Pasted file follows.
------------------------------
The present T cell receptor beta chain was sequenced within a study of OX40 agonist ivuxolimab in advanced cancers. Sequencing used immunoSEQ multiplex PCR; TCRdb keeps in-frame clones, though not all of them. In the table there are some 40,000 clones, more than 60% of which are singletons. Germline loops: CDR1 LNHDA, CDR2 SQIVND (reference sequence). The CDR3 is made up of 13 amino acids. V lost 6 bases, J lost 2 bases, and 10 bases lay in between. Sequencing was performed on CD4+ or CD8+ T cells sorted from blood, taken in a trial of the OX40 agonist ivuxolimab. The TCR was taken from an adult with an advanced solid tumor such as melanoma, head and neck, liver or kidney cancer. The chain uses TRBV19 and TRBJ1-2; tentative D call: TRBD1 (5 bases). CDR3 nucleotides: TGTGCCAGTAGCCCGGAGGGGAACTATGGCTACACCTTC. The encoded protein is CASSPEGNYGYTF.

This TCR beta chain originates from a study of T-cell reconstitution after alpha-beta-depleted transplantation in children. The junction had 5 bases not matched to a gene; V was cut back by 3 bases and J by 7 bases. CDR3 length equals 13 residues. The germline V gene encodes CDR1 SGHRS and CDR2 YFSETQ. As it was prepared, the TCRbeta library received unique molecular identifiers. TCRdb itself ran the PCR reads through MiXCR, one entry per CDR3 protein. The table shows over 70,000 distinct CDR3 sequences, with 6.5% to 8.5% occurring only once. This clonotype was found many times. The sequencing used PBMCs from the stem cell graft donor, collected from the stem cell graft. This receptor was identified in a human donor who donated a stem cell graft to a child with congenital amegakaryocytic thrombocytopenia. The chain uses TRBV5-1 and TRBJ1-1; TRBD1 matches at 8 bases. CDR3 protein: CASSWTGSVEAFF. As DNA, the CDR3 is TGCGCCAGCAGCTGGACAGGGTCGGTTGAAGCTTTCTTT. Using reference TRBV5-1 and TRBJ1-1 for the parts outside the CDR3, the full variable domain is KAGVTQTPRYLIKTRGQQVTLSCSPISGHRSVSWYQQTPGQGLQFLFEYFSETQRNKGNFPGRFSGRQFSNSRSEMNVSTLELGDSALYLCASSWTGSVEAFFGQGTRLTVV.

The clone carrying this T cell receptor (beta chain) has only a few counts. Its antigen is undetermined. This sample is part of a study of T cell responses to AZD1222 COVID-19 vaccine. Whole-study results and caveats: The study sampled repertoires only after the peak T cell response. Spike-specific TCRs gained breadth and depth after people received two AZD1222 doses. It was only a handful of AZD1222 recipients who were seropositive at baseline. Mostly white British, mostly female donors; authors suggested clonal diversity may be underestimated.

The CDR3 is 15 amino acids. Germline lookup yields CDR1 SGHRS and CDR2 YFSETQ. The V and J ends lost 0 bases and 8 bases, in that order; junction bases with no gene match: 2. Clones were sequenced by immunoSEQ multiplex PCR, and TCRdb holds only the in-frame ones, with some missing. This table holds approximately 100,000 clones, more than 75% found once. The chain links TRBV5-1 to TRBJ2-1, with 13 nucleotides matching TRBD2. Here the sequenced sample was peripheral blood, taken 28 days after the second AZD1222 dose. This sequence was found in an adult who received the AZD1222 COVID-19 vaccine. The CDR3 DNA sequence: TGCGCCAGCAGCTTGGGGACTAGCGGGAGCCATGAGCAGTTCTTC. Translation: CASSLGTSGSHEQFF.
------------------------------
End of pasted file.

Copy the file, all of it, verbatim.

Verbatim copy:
The present T cell receptor beta chain was sequenced within a study of OX40 agonist ivuxolimab in advanced cancers. Sequencing used immunoSEQ multiplex PCR; TCRdb keeps in-frame clones, though not all of them. In the table there are some 40,000 clones, more than 60% of which are singletons. Germline loops: CDR1 LNHDA, CDR2 SQIVND (reference sequence). The CDR3 is made up of 13 amino acids. V lost 6 bases, J lost 2 bases, and 10 bases lay in between. Sequencing was performed on CD4+ or CD8+ T cells sorted from blood, taken in a trial of the OX40 agonist ivuxolimab. The TCR was taken from an adult with an advanced solid tumor such as melanoma, head and neck, liver or kidney cancer. The chain uses TRBV19 and TRBJ1-2; tentative D call: TRBD1 (5 bases). CDR3 nucleotides: TGTGCCAGTAGCCCGGAGGGGAACTATGGCTACACCTTC. The encoded protein is CASSPEGNYGYTF.

This TCR beta chain originates from a study of T-cell reconstitution after alpha-beta-depleted transplantation in children. The junction had 5 bases not matched to a gene; V was cut back by 3 bases and J by 7 bases. CDR3 length equals 13 residues. The germline V gene encodes CDR1 SGHRS and CDR2 YFSETQ. As it was prepared, the TCRbeta library received unique molecular identifiers. TCRdb itself ran the PCR reads through MiXCR, one entry per CDR3 protein. The table shows over 70,000 distinct CDR3 sequences, with 6.5% to 8.5% occurring only once. This clonotype was found many times. The sequencing used PBMCs from the stem cell graft donor, collected from the stem cell graft. This receptor was identified in a human donor who donated a stem cell graft to a child with congenital amegakaryocytic thrombocytopenia. The chain uses TRBV5-1 and TRBJ1-1; TRBD1 matches at 8 bases. CDR3 protein: CASSWTGSVEAFF. As DNA, the CDR3 is TGCGCCAGCAGCTGGACAGGGTCGGTTGAAGCTTTCTTT. Using reference TRBV5-1 and TRBJ1-1 for the parts outside the CDR3, the full variable domain is KAGVTQTPRYLIKTRGQQVTLSCSPISGHRSVSWYQQTPGQGLQFLFEYFSETQRNKGNFPGRFSGRQFSNSRSEMNVSTLELGDSALYLCASSWTGSVEAFFGQGTRLTVV.

The clone carrying this T cell receptor (beta chain) has only a few counts. Its antigen is undetermined. This sample is part of a study of T cell responses to AZD1222 COVID-19 vaccine. Whole-study results and caveats: The study sampled repertoires only after the peak T cell response. Spike-specific TCRs gained breadth and depth after people received two AZD1222 doses. It was only a handful of AZD1222 recipients who were seropositive at baseline. Mostly white British, mostly female donors; authors suggested clonal diversity may be underestimated.

The CDR3 is 15 amino acids. Germline lookup yields CDR1 SGHRS and CDR2 YFSETQ. The V and J ends lost 0 bases and 8 bases, in that order; junction bases with no gene match: 2. Clones were sequenced by immunoSEQ multiplex PCR, and TCRdb holds only the in-frame ones, with some missing. This table holds approximately 100,000 clones, more than 75% found once. The chain links TRBV5-1 to TRBJ2-1, with 13 nucleotides matching TRBD2. Here the sequenced sample was peripheral blood, taken 28 days after the second AZD1222 dose. This sequence was found in an adult who received the AZD1222 COVID-19 vaccine. The CDR3 DNA sequence: TGCGCCAGCAGCTTGGGGACTAGCGGGAGCCATGAGCAGTTCTTC. Translation: CASSLGTSGSHEQFF.